CELEBRATE AND SUPPORT BLACK WOMEN

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March, Women’s History Month, is a time to celebrate the contributions that women have made, or are making, to the world. This year, it seems as though women’s history is taking on extra importance. Black Lives Matter was started by women a couple of years ago and is still going strong, and the movie “Hidden Figures” recently highlighted the role that African American women played in NASA’s Moon program.

One of the biggest catalysts, though, for the growing profile of women was Hillary Clinton’s unsuccessful run for president. Of course, a lot of people thought she was going to win, and this created a lot of enthusiasm among many women and girls. They were proud to see a successful, intelligent woman hold her own in an arena that is usually the domain of men, as a serious presidential candidate.

The truth be told, however, is that women have been doing great things for many years. Black women in particular have done a phenomenal job in keeping families and communities together. From slavery days to the present, Black women have taken a big hit for the things that they have done.

For instance, there is an African American pundit with a number of YouTube videos that blames all of the ills in the African American community on Black women. He basically says Black women raise their girls while being single mothers to be “hoes” and hood rats with the main goal of destroying Black men. Interestingly, he has nothing to say about the fact that men also bear half of the responsibility for raising Black children. But this is a digression.

He also said that Black women today are the worst examples of women that the world has to offer. The truth of the matter is that the Black community would be much worse off if Black women didn’t hold down the proverbial forts. Suppose Black women decided to abandon families …what would happen to our children? They have done a yeoman’s job, often sacrificing their own wellbeing to ensure that Black men survived. They have had to raise their boys defensively, often without men, by equipping them to deal with a world that has been hostile to them.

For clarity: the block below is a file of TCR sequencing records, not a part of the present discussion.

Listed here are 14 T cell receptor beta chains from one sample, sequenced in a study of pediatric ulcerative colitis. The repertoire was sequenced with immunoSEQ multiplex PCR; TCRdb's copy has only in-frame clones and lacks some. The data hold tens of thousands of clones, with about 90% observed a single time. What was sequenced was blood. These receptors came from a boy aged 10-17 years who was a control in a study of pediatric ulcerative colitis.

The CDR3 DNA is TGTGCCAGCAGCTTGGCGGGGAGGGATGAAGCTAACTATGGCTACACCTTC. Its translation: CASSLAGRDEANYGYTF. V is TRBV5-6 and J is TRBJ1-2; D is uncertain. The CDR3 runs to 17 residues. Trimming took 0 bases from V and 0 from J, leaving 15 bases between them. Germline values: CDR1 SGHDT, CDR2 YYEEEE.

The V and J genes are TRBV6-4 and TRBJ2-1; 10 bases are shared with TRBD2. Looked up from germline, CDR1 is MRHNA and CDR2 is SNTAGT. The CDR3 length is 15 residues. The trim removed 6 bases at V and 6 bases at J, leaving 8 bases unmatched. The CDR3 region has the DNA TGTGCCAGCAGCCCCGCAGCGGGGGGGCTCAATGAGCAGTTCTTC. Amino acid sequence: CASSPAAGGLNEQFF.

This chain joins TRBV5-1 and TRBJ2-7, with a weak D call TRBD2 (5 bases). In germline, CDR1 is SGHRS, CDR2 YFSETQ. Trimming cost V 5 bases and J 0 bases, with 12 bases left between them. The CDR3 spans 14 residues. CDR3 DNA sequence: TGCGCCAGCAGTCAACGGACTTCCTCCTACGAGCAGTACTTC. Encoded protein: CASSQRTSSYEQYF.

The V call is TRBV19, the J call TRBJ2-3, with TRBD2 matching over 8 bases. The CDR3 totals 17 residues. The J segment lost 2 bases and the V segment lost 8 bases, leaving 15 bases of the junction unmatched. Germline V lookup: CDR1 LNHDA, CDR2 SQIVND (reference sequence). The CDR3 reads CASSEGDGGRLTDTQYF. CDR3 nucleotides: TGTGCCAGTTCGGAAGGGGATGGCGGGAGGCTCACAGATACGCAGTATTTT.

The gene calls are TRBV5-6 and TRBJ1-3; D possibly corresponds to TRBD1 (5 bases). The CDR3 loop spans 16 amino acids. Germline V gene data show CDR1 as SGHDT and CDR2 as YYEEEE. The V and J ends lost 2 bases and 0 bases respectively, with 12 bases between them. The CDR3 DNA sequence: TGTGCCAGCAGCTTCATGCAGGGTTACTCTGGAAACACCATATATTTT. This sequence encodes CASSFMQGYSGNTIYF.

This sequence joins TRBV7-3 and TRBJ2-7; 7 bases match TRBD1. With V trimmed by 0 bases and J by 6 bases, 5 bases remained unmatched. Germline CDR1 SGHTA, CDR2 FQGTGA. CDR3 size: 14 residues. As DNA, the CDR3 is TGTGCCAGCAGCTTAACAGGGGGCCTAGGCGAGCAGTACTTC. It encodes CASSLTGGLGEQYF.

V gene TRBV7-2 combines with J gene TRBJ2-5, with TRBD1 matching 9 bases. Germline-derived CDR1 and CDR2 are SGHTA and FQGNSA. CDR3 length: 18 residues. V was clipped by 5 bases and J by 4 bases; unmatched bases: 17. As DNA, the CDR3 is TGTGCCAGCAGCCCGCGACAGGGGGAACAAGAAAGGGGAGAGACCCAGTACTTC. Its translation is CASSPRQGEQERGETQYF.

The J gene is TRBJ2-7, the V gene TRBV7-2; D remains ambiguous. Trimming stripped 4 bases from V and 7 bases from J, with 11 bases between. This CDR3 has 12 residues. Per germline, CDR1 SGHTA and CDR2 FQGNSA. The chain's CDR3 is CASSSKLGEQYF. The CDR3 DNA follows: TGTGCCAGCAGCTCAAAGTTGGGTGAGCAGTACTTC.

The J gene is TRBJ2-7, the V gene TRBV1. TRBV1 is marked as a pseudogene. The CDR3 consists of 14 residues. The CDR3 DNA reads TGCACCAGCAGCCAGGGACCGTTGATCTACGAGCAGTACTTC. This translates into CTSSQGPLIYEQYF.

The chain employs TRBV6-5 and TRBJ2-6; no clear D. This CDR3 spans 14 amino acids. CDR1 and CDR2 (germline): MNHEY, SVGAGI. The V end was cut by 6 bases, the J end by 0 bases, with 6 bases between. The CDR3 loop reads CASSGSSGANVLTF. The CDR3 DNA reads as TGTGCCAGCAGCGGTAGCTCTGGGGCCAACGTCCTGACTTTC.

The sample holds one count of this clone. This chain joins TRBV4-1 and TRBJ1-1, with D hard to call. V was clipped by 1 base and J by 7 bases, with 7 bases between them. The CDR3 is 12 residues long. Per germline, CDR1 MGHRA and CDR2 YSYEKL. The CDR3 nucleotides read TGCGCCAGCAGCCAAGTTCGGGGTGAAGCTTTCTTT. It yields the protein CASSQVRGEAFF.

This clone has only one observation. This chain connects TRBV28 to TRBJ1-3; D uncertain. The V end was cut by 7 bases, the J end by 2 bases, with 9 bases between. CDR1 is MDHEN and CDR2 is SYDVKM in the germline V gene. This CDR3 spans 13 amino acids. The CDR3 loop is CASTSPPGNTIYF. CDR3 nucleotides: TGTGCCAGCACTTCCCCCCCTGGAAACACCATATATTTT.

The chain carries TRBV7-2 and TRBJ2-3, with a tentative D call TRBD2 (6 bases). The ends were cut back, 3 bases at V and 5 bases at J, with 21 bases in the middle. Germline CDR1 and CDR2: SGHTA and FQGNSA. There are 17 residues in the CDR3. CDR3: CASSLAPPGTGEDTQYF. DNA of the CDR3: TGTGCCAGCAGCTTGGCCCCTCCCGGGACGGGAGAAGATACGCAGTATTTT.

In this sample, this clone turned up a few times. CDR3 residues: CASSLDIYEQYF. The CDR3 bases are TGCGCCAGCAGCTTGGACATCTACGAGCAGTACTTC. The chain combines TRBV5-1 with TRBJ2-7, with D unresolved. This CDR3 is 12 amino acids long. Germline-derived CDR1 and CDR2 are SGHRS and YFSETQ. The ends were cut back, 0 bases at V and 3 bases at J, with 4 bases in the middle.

Historically, and even today, Black women have taken the lead in all types of initiatives. Many sheroes too numerous to name have helped forge a successful path for African Americans. Women have made inroads into just about every area of endeavor even though women still do not have the support that is due them from a patriarchal society.

Women are often paid less money for the same jobs that men have, and there is definitely a glass ceiling in America. Yet, if we look around it is becoming more and more evident that women are succeeding at a phenomenal rate in nontraditional fields. There are women at the heads of corporations, there are airline pilots, award-winning architects, race car drivers and other movers and shakers. Think of Oprah Winfrey and OWN; Ava DuVernay and her television and video projects; Cathy Hughes with TV One; and thousands of other female entrepreneurs who are changing the face of things in America. Women have come a long way.

Considering the hostile climate that will probably impact the African American community during the current presidential administration in America, it would behoove us to ensure that both Black women and men work together to better community fortunes. This would mean that women must develop a greater trust in their men and that Black men must put aside their chauvinist demeanor (those that fit this category) to work together to ensure the viability of the Black community.

This would mean that Black pundits (and rap artists, both male and female) strive to project a better image of Black women. It has been said that a society can go no further than its women. If they fail, so does the society. We should all take heed of this admonition and become “the wind beneath the wings” of our Black Queens. A luta continua.

 

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